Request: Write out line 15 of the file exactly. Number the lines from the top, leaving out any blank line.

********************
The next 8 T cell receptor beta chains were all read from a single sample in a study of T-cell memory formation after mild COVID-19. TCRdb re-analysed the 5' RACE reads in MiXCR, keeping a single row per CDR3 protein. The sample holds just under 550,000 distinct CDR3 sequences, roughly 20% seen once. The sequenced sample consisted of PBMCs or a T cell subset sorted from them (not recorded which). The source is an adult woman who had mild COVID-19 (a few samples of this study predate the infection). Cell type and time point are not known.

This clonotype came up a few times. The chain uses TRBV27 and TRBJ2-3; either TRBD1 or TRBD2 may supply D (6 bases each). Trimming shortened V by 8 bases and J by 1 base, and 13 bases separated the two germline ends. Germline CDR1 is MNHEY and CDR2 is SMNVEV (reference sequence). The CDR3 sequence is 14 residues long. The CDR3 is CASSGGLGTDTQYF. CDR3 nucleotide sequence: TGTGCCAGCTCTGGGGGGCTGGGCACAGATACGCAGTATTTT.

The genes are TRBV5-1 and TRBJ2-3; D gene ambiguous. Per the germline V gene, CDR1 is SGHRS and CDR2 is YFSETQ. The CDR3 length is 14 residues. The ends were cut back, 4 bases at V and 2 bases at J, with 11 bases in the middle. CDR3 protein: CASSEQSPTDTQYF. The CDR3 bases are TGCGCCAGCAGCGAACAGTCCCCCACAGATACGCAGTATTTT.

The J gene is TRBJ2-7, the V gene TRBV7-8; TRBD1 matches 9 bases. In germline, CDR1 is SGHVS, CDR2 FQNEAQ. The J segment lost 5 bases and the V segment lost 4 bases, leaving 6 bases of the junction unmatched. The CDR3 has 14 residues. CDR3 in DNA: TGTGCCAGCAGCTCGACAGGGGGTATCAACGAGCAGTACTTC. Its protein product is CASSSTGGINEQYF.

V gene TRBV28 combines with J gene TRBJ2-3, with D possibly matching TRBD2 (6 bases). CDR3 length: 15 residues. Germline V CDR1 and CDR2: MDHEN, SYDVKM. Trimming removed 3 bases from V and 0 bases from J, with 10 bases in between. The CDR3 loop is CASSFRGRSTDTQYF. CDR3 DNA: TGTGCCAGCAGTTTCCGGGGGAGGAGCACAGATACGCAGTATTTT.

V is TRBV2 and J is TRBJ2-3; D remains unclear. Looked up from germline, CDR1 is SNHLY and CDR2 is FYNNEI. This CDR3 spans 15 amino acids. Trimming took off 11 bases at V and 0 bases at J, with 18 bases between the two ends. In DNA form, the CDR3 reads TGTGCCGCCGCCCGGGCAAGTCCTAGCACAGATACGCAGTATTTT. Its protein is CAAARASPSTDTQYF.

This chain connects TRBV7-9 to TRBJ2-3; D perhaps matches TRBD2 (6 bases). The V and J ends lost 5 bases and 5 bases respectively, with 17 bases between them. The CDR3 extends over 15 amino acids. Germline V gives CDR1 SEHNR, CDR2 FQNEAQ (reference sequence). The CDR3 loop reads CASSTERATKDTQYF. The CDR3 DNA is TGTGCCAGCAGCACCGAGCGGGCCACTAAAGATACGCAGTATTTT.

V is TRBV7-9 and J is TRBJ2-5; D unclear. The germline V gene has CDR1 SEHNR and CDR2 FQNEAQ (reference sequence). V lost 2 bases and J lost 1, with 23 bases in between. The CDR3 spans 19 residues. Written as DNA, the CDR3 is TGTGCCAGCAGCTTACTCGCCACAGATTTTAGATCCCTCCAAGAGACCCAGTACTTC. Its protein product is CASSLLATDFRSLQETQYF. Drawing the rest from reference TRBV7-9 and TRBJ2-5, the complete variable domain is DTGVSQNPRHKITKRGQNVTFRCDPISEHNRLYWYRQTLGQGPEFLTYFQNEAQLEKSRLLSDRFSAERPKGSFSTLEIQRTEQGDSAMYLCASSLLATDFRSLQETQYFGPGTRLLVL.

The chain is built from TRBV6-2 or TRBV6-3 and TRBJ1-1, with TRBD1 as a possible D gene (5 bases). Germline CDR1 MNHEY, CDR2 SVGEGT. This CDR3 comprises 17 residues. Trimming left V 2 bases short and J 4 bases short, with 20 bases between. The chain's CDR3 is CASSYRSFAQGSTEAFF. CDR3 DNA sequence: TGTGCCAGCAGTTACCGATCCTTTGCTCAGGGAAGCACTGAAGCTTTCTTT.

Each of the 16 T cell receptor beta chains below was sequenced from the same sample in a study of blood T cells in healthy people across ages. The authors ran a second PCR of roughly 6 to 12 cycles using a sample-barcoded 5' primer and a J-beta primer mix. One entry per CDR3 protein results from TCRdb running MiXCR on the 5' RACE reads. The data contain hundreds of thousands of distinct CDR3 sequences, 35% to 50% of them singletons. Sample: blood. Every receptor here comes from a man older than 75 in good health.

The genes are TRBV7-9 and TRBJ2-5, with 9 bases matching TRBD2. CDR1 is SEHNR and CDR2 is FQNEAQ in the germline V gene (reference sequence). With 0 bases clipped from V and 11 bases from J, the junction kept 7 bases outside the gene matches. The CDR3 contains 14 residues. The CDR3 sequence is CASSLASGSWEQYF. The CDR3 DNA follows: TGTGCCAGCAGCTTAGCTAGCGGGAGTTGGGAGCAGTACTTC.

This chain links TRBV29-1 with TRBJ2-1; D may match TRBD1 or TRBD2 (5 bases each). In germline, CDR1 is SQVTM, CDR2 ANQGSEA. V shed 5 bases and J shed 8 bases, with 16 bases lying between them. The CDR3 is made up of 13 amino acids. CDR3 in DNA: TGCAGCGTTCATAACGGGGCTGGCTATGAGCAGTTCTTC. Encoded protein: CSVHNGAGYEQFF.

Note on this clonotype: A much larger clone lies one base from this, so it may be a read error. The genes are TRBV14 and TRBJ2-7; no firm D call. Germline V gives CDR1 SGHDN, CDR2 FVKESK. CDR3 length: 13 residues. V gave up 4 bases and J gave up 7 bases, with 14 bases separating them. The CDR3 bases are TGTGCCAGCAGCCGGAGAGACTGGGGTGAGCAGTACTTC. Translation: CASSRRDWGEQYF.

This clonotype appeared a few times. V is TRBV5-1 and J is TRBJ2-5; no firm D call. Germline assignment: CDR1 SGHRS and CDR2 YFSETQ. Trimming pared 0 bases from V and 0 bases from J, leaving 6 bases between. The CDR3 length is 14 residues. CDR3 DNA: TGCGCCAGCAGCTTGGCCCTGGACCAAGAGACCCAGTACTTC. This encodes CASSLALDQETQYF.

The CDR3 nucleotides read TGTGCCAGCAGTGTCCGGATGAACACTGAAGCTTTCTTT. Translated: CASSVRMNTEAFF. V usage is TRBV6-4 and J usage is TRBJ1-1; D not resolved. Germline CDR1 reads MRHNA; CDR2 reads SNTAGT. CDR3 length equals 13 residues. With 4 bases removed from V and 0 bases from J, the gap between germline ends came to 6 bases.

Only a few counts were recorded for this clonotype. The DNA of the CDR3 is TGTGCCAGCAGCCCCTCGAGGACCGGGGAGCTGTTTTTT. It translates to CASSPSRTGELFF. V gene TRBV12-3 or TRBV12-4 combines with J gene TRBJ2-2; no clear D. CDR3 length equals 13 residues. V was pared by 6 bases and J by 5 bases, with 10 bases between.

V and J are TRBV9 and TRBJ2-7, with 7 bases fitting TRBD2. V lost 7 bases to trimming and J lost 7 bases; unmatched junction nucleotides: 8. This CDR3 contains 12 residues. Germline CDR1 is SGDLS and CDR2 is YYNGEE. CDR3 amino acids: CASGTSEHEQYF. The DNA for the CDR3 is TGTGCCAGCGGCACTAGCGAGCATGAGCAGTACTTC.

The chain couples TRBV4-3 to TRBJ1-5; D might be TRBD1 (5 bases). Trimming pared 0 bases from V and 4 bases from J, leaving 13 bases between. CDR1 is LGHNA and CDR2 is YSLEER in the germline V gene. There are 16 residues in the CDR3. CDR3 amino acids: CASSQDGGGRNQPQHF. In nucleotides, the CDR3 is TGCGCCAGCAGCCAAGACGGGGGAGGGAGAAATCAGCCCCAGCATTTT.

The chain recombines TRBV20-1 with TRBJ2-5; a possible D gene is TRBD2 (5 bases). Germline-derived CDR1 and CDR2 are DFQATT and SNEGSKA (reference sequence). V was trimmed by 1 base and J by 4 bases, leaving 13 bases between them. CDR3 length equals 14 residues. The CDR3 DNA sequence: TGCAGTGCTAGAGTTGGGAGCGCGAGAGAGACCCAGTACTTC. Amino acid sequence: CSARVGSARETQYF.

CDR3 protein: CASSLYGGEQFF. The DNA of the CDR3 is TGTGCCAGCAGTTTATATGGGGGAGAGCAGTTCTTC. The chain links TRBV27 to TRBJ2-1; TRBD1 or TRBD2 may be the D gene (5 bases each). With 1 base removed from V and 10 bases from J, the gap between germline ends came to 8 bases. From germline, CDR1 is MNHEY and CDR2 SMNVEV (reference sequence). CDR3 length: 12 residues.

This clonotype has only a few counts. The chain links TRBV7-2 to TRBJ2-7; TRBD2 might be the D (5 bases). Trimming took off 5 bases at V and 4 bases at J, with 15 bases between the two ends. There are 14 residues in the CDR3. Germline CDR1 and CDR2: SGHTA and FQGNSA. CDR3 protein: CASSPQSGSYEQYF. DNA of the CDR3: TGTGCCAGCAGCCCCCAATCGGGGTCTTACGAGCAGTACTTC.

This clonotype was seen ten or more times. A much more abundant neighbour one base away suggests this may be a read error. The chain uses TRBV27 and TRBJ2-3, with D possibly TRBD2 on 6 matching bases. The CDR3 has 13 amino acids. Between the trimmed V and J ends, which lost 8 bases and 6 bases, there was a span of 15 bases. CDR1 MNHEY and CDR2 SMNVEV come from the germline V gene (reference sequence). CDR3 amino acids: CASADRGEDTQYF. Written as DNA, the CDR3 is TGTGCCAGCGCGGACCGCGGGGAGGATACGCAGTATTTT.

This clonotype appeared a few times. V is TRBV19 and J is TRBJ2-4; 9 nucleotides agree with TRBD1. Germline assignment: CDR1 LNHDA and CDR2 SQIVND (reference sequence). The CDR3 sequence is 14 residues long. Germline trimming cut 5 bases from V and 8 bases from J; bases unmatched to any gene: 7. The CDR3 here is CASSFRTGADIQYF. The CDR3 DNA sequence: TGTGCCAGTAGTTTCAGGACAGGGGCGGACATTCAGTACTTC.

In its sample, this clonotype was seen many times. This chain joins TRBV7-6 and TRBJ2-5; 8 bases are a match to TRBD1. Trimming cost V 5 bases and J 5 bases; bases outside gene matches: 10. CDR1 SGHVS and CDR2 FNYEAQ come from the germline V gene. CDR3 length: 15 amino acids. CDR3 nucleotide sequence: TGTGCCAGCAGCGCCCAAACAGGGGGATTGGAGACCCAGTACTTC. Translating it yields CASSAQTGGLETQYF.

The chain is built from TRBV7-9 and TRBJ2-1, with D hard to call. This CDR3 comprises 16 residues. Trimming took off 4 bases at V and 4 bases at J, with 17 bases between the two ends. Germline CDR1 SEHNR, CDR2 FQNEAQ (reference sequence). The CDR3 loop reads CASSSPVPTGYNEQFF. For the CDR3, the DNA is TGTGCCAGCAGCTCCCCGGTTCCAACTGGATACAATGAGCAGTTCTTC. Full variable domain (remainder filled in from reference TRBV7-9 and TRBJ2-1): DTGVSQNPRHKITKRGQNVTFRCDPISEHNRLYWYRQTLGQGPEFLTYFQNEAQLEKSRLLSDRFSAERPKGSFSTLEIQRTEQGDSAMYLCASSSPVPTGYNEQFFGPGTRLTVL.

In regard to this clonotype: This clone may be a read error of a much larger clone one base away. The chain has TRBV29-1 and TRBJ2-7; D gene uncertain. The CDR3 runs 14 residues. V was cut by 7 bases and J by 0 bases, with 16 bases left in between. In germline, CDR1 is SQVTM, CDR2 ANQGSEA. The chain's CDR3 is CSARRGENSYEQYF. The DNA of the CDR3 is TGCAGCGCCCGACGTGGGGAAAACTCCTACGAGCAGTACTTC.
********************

The CDR3 nucleotides read TGTGCCAGCAGTGTCCGGATGAACACTGAAGCTTTCTTT. Translated: CASSVRMNTEAFF. V usage is TRBV6-4 and J usage is TRBJ1-1; D not resolved. Germline CDR1 reads MRHNA; CDR2 reads SNTAGT. CDR3 length equals 13 residues. With 4 bases removed from V and 0 bases from J, the gap between germline ends came to 6 bases.